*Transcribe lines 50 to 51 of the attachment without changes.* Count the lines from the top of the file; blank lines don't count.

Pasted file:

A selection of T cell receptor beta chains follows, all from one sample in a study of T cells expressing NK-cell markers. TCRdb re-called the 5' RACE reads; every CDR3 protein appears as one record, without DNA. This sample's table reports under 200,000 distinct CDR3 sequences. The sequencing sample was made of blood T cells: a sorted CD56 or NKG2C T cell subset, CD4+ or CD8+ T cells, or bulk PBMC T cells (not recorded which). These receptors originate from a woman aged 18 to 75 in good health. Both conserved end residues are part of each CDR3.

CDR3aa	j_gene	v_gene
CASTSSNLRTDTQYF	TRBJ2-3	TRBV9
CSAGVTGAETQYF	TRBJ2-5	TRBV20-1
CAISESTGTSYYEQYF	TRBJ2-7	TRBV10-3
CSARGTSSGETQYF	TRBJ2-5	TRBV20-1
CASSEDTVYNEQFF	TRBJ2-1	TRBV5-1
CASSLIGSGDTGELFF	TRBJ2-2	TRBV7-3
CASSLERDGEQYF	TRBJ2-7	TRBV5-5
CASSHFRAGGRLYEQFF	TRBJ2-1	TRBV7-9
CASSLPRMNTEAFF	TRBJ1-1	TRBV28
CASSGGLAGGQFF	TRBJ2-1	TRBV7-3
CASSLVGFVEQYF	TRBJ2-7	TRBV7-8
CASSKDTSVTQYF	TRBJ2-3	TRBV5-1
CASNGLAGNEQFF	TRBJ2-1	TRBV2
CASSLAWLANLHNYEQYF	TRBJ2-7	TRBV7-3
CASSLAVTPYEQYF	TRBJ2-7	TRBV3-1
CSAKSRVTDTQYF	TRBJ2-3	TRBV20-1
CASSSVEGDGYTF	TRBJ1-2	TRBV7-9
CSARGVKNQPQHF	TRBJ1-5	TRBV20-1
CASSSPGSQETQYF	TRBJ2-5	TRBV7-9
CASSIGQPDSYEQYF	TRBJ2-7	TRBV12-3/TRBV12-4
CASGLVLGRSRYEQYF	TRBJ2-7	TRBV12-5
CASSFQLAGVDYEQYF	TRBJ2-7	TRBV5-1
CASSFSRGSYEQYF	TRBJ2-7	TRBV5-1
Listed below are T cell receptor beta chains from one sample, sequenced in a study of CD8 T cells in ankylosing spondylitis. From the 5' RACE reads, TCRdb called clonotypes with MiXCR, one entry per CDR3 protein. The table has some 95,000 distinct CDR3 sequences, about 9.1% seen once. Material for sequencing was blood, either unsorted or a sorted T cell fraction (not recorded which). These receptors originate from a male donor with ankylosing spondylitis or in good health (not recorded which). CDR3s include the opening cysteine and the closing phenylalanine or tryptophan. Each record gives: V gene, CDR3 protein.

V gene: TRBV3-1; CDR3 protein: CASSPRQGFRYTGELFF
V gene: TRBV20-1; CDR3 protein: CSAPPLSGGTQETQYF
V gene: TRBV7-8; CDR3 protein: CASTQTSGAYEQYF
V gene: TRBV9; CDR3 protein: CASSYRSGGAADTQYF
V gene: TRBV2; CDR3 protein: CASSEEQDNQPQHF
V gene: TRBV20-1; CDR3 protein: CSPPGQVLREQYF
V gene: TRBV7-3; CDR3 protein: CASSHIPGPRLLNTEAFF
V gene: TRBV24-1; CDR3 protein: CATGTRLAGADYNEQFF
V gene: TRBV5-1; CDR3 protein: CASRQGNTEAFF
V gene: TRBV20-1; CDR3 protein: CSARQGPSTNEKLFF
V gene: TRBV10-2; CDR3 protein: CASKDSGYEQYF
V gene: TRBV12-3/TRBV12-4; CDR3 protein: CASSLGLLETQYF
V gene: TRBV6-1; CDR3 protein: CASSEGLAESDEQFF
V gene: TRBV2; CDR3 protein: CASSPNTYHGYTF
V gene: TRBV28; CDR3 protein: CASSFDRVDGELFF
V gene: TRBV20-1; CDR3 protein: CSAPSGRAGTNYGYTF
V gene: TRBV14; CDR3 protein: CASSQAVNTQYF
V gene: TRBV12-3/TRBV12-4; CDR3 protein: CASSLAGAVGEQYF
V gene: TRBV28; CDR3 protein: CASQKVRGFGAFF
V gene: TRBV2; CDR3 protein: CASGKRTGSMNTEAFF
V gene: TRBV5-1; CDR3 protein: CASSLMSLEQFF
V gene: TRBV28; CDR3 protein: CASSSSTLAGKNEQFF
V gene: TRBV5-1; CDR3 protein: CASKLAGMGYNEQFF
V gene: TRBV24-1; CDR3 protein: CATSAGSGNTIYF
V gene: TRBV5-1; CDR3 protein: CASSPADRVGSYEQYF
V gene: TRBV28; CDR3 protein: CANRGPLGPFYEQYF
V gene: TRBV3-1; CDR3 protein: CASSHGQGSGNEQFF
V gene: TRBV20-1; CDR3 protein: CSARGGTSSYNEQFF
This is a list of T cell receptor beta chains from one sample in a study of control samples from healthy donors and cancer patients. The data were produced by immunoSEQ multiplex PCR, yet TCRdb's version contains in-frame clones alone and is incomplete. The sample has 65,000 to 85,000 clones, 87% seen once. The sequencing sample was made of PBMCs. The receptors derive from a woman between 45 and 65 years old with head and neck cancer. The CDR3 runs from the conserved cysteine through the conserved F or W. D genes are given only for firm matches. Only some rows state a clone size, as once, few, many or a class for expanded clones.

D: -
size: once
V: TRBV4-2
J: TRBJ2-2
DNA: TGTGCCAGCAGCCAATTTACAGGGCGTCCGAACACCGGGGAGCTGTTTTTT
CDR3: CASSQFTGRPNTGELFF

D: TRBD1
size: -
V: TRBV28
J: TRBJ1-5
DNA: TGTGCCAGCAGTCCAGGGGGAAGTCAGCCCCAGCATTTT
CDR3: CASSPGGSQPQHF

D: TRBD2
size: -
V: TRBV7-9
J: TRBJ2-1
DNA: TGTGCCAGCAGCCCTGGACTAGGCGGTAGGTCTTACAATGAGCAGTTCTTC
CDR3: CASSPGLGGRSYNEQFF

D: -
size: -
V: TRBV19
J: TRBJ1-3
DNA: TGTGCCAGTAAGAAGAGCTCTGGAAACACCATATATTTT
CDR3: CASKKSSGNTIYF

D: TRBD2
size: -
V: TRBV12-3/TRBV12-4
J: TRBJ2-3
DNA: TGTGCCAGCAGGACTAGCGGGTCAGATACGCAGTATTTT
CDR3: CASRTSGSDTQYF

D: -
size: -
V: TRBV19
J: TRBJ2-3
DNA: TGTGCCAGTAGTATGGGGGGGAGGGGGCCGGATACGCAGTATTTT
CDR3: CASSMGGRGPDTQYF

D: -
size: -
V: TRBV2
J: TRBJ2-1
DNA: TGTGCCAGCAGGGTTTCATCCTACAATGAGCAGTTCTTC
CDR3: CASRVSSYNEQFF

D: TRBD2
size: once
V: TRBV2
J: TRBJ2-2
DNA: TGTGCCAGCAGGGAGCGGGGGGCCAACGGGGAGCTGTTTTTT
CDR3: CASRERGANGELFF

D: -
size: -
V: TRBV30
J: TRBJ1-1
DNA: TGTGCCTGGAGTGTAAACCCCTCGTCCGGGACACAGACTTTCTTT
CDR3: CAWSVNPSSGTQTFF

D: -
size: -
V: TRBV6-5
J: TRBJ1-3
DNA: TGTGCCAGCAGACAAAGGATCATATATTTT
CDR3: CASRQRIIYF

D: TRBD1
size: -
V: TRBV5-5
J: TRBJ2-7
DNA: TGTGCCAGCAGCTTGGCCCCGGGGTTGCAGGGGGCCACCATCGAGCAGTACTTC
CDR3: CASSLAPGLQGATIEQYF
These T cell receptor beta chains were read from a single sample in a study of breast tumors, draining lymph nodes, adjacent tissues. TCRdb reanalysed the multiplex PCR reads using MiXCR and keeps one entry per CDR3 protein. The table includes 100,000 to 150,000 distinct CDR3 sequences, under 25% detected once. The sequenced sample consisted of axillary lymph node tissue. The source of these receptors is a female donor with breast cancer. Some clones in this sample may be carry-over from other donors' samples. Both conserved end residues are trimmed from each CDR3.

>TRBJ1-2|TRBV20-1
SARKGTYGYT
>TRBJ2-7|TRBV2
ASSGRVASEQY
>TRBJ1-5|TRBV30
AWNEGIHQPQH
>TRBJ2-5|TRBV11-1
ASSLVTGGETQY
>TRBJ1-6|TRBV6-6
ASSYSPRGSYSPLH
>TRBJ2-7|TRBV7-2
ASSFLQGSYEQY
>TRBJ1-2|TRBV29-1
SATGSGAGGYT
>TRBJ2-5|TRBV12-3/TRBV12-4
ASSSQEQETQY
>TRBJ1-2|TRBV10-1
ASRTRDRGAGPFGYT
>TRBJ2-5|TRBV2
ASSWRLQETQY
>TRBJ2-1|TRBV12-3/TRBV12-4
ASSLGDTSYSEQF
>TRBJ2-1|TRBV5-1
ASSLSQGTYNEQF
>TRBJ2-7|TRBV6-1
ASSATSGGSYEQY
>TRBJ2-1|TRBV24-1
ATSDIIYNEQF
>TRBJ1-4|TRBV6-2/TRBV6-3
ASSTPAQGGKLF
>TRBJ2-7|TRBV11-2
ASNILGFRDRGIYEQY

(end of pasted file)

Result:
V gene: TRBV24-1; CDR3 protein: CATSAGSGNTIYF
V gene: TRBV5-1; CDR3 protein: CASSPADRVGSYEQYF